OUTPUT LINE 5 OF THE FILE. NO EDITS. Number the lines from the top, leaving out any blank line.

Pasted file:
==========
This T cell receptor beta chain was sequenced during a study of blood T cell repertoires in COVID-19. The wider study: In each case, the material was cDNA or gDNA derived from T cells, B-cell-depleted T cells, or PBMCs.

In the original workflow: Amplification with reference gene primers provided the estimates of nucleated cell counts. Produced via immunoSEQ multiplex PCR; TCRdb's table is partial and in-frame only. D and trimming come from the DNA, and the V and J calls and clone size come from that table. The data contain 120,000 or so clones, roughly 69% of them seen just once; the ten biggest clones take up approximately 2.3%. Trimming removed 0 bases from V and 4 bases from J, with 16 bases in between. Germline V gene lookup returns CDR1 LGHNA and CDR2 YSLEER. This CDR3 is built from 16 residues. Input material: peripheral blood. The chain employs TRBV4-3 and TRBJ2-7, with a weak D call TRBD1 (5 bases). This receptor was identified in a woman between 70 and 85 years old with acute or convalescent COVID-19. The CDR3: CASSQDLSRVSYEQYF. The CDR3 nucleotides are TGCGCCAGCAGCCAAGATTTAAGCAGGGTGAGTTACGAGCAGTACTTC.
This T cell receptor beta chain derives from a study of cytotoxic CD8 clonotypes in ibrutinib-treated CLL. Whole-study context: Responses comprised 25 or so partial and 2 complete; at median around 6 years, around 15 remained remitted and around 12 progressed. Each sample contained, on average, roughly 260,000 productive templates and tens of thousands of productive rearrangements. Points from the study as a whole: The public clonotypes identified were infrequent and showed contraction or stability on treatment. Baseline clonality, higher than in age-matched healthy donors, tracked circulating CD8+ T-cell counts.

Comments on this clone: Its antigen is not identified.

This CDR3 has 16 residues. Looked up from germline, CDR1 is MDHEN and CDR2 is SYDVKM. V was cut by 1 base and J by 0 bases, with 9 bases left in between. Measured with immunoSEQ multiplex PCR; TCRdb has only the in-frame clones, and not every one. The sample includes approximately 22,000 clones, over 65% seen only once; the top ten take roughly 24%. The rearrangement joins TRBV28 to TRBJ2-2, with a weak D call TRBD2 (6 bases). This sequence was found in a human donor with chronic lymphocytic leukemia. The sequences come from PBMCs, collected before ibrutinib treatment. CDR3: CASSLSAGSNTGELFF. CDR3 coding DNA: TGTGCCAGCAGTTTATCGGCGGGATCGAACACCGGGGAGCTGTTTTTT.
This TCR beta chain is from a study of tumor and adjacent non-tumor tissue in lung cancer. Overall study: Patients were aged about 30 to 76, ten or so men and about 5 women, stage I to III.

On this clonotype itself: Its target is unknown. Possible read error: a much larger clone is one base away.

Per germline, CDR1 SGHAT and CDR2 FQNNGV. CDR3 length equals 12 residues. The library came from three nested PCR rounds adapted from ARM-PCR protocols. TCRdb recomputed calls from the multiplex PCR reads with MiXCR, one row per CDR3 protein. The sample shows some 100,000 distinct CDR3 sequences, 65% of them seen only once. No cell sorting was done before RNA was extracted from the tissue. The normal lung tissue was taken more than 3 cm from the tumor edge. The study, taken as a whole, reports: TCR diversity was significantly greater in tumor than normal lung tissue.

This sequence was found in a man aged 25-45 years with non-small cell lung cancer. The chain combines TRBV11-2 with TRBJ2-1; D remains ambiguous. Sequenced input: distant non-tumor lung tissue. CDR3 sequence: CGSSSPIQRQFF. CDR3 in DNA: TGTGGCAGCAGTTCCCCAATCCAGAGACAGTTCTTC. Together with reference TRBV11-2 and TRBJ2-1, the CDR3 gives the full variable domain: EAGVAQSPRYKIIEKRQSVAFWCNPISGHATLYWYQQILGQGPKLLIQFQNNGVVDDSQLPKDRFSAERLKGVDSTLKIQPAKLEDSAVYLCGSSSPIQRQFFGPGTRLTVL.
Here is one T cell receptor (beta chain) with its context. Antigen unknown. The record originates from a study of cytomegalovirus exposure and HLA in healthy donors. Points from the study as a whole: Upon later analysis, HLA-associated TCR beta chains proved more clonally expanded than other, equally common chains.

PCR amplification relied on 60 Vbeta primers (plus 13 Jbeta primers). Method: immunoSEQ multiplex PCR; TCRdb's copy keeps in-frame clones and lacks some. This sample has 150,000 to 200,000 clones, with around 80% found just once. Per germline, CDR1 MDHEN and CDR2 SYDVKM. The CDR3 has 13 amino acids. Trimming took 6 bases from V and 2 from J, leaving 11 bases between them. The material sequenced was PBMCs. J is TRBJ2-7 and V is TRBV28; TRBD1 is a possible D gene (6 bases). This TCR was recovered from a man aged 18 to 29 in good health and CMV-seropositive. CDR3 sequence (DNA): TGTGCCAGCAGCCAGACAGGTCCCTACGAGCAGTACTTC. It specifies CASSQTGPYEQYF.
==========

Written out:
This CDR3 has 16 residues. Looked up from germline, CDR1 is MDHEN and CDR2 is SYDVKM. V was cut by 1 base and J by 0 bases, with 9 bases left in between. Measured with immunoSEQ multiplex PCR; TCRdb has only the in-frame clones, and not every one. The sample includes approximately 22,000 clones, over 65% seen only once; the top ten take roughly 24%. The rearrangement joins TRBV28 to TRBJ2-2, with a weak D call TRBD2 (6 bases). This sequence was found in a human donor with chronic lymphocytic leukemia. The sequences come from PBMCs, collected before ibrutinib treatment. CDR3: CASSLSAGSNTGELFF. CDR3 coding DNA: TGTGCCAGCAGTTTATCGGCGGGATCGAACACCGGGGAGCTGTTTTTT.